This is our culture, and the “pro-life” movement and associated conservative political movements own a proportionate share in its creation and maintenance, whether they care to admit that or not. So we’ve created this market system which says all human life is negotiable, and bids down the price at every opportunity. Yet the pro-life movement thinks it can declare, by fiat, that the price of one kind of life will be pegged at platinum levels in this hideous market of ours.

      That is the same delusion of command economies that led socialism to fail, and it will continue to fail the pro-life movement as it has failed for four decades. As with all failed movements, its true partisans will respond to failure by redoubling their efforts to apply the failing strategy and by denouncing all skeptics of that approach as impure and tools of evil.

      • ivan_the_mad

        Rather insightful, Kenneth.

      • “The pro-life movement simply refuses to believe that they have to win the culture first, or they think they already have and that they just need to politically outmaneuver some small clever cabal of evil feminists.”

        This is silly. The protests, such as the March for Life or 40 days for Life, move beyond the political realm. They also seek conversion. Before Kingdoms change, men must change.

        • Kenneth

          Such protests are still 90%+ oriented toward achieving top-down political action. They are events designed for the benefit of media and secondly to sort of mobilize one’s own movement, sort of a morale booster. Does that lead to a few conversions? No doubt. But mostly it’s preaching to the converted. Moreover, it really does nothing about the core disconnect I mentioned. Being anti-abortion is not the same as being pro-life. The movement has not shown any real understanding or acceptance of the need for buy-in.

          The strategy has centered on maneuvering the right legislators and judges into place to mandate a total ban on abortion in all circumstances, and meantime bullying doctors and patients out of choosing what you haven’t yet outlawed. The model is to lead people by hook or by crook and force of law. “You WILL be doing things our way, you just don’t know it yet.”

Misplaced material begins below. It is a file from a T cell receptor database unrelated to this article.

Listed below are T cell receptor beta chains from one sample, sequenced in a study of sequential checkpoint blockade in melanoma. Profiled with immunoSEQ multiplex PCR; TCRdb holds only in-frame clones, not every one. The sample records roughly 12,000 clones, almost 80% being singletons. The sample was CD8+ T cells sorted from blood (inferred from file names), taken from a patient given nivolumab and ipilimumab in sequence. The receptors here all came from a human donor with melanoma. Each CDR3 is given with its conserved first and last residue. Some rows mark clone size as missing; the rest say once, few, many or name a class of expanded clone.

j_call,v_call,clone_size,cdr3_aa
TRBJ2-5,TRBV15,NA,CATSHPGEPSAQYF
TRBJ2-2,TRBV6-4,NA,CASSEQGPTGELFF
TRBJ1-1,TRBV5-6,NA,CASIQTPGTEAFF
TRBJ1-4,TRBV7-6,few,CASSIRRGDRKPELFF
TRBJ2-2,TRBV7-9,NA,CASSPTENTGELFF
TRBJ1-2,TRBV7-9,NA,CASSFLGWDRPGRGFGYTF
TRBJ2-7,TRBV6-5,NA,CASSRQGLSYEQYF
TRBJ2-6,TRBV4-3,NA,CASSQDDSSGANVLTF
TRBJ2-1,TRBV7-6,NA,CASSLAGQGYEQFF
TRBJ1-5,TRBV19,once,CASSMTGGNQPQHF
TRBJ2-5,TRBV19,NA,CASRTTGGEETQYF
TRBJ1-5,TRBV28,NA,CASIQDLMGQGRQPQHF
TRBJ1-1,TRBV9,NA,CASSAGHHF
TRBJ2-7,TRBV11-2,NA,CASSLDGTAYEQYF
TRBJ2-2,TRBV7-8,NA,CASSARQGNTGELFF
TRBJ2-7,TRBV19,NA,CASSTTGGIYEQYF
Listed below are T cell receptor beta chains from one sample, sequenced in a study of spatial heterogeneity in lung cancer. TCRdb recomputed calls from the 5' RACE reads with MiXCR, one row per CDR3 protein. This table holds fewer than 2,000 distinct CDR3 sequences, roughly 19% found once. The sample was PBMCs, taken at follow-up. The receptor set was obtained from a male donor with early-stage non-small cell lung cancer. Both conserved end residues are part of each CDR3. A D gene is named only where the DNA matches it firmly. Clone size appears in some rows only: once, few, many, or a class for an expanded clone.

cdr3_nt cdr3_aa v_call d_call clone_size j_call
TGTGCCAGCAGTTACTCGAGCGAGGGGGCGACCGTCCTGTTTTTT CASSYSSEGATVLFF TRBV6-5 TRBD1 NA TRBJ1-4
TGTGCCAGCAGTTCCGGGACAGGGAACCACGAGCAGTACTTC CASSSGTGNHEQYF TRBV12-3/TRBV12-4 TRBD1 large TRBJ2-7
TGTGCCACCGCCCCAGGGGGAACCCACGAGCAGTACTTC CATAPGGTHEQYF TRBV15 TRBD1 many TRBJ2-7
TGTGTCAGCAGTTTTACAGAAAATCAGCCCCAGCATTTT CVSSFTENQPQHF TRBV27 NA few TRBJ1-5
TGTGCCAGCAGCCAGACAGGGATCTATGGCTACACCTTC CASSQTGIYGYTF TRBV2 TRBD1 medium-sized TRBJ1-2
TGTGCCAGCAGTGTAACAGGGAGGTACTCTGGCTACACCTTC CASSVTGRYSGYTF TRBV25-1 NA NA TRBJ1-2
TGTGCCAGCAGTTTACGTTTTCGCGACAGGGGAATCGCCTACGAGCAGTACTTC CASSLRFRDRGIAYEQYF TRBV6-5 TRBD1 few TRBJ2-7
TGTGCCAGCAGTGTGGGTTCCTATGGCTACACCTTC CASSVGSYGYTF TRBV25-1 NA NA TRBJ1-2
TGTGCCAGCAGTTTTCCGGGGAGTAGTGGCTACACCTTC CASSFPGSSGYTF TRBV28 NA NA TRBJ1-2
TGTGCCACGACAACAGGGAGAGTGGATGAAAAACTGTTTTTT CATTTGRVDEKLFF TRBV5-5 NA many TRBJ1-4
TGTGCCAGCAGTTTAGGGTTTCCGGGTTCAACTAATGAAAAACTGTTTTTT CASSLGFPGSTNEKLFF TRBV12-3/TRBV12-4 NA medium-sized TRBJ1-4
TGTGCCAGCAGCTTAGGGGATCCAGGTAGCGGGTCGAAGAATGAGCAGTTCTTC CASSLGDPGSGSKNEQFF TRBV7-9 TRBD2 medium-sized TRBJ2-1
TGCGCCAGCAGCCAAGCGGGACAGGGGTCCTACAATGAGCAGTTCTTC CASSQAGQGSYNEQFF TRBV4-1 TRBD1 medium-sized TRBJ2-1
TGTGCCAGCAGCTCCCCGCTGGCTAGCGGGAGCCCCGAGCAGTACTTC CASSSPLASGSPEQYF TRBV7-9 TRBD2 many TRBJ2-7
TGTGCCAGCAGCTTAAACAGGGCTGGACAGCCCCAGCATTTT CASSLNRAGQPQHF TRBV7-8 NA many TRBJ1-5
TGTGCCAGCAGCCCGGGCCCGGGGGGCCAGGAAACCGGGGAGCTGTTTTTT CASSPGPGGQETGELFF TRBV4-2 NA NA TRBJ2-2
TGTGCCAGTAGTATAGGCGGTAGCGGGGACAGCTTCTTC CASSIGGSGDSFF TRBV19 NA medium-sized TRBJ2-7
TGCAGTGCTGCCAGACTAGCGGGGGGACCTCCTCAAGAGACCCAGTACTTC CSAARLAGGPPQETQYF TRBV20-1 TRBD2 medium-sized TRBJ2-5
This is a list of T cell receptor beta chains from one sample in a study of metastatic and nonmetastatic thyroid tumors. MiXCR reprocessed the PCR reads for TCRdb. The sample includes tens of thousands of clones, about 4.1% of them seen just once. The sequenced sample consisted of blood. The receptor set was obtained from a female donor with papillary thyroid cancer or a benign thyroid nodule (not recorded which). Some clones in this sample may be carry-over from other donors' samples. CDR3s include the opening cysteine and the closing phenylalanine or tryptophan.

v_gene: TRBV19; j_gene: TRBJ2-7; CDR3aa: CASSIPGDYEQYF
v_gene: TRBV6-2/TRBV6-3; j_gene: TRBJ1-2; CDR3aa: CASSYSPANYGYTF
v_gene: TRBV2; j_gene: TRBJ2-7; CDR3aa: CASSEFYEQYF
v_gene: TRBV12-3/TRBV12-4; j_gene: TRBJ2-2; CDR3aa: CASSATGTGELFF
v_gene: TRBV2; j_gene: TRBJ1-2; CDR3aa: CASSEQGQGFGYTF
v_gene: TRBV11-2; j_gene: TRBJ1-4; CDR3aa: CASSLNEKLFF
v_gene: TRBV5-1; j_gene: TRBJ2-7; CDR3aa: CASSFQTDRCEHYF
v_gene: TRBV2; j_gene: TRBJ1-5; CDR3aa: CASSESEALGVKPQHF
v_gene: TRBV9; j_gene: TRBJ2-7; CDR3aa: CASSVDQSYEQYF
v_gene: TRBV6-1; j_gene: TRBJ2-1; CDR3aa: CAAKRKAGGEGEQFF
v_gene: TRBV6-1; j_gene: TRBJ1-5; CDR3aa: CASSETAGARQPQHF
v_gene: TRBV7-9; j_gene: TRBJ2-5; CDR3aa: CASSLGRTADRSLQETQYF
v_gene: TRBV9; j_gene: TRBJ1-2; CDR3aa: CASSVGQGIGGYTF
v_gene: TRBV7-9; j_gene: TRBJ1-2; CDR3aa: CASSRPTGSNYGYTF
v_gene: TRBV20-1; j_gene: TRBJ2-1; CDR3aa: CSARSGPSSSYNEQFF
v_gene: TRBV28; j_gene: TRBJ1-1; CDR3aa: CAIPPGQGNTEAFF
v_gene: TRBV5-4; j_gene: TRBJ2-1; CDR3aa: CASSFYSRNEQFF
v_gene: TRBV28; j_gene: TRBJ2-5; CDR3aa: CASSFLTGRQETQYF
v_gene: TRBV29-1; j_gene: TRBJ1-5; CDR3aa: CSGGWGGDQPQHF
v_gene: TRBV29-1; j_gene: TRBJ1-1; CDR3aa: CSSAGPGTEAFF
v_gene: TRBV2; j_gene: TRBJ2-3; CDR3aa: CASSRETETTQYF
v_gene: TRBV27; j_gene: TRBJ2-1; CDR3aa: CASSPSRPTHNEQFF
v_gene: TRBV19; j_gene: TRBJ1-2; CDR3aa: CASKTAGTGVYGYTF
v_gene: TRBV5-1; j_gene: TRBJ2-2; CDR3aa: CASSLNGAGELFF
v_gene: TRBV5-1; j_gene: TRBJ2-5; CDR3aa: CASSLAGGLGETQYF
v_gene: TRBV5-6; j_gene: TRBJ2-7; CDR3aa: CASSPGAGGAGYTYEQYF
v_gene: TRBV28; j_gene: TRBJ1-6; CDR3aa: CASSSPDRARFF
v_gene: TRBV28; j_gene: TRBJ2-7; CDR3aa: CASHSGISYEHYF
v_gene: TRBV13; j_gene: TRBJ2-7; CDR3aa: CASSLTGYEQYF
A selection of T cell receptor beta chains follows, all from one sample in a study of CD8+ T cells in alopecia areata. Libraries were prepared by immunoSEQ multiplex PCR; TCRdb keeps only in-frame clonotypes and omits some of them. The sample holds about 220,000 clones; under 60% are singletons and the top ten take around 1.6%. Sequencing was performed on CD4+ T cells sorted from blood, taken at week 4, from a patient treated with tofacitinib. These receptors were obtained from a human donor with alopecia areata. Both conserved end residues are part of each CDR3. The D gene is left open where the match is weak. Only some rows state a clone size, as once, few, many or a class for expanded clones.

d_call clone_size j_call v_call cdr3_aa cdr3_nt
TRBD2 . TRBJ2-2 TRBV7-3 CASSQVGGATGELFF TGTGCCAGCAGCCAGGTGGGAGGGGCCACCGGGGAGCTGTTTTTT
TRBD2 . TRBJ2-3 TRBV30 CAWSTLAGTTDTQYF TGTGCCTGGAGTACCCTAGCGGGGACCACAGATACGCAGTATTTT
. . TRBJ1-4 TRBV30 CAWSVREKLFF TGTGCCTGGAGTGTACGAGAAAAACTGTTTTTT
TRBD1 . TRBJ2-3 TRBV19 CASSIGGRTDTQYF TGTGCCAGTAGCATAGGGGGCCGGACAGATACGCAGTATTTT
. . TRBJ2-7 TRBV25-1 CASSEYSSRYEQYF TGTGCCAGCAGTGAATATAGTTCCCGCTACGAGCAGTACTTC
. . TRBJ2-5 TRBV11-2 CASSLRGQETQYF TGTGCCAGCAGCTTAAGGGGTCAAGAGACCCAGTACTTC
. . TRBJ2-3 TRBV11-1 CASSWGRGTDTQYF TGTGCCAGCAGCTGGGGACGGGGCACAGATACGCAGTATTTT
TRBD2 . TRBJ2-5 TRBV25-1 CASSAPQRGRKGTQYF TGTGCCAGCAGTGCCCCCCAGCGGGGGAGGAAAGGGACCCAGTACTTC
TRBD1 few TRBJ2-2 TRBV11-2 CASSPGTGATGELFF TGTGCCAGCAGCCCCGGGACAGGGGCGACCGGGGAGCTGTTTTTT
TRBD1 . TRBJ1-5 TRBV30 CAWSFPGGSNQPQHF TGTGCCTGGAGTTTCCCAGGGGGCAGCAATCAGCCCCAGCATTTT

Coercion and political guile don’t win hearts and minds, and they’re also terribly difficult and ultimately ineffective ways to get humans to do what you want in groups. If you want to see exactly how that plays out, study the trajectory of communism, or drug/alcohol prohibition.

          If you want to see what real bottom-up cultural engagement looks like, and how well it works, look at the trajectory of what many of you also consider your arch-nemesis, the gay rights movement. They’ve done plenty of protests too, but they spent the last 40 years, the last 20 in particular, engaging people with their message at every level of our culture. Making the human-human connection and doing the maddeningly slow and un-sexy uphill slog of changing people’s hearts and minds. That movement, in its modern format, has been around almost exactly as long as the pro-life movement. Stonewall happened only four years before Roe. The majority consensus on gays has changed 180 degrees in a generation, and laws are falling into place all around that. They’re fighting their endgame.

          What has the pro-life movement gotten in that time? Angry and frustrated, mostly. Played by politicians who used you for electoral benefit and are fleeing you like a sinking ship now that they have less to gain. Waging a fighting retreat, or at most a stalemate, not an endgame.

          • Claude

            A trenchant analysis of the issue. Well said.

          • It certainly depends where a person stands doesn’t it?

            Over twenty-five years ago, I spoke out against someone proposing violence against a homosexual solely because that person was homosexual. I was a lapsed Catholic then, and since returning to the Church, any antagonism towards sinners as a whole (and I include myself and everyone else in this life as a part of that group of sinners) has decreased. But since I hold to Natural Law and the Church’s teaching on marriage, I’m told that I hate gays. I readily acknowledge a change in society, where holding the same views, I once was a gay sympathizer but now I am accused of holding a hatred of gays. Kudos to the brave new world.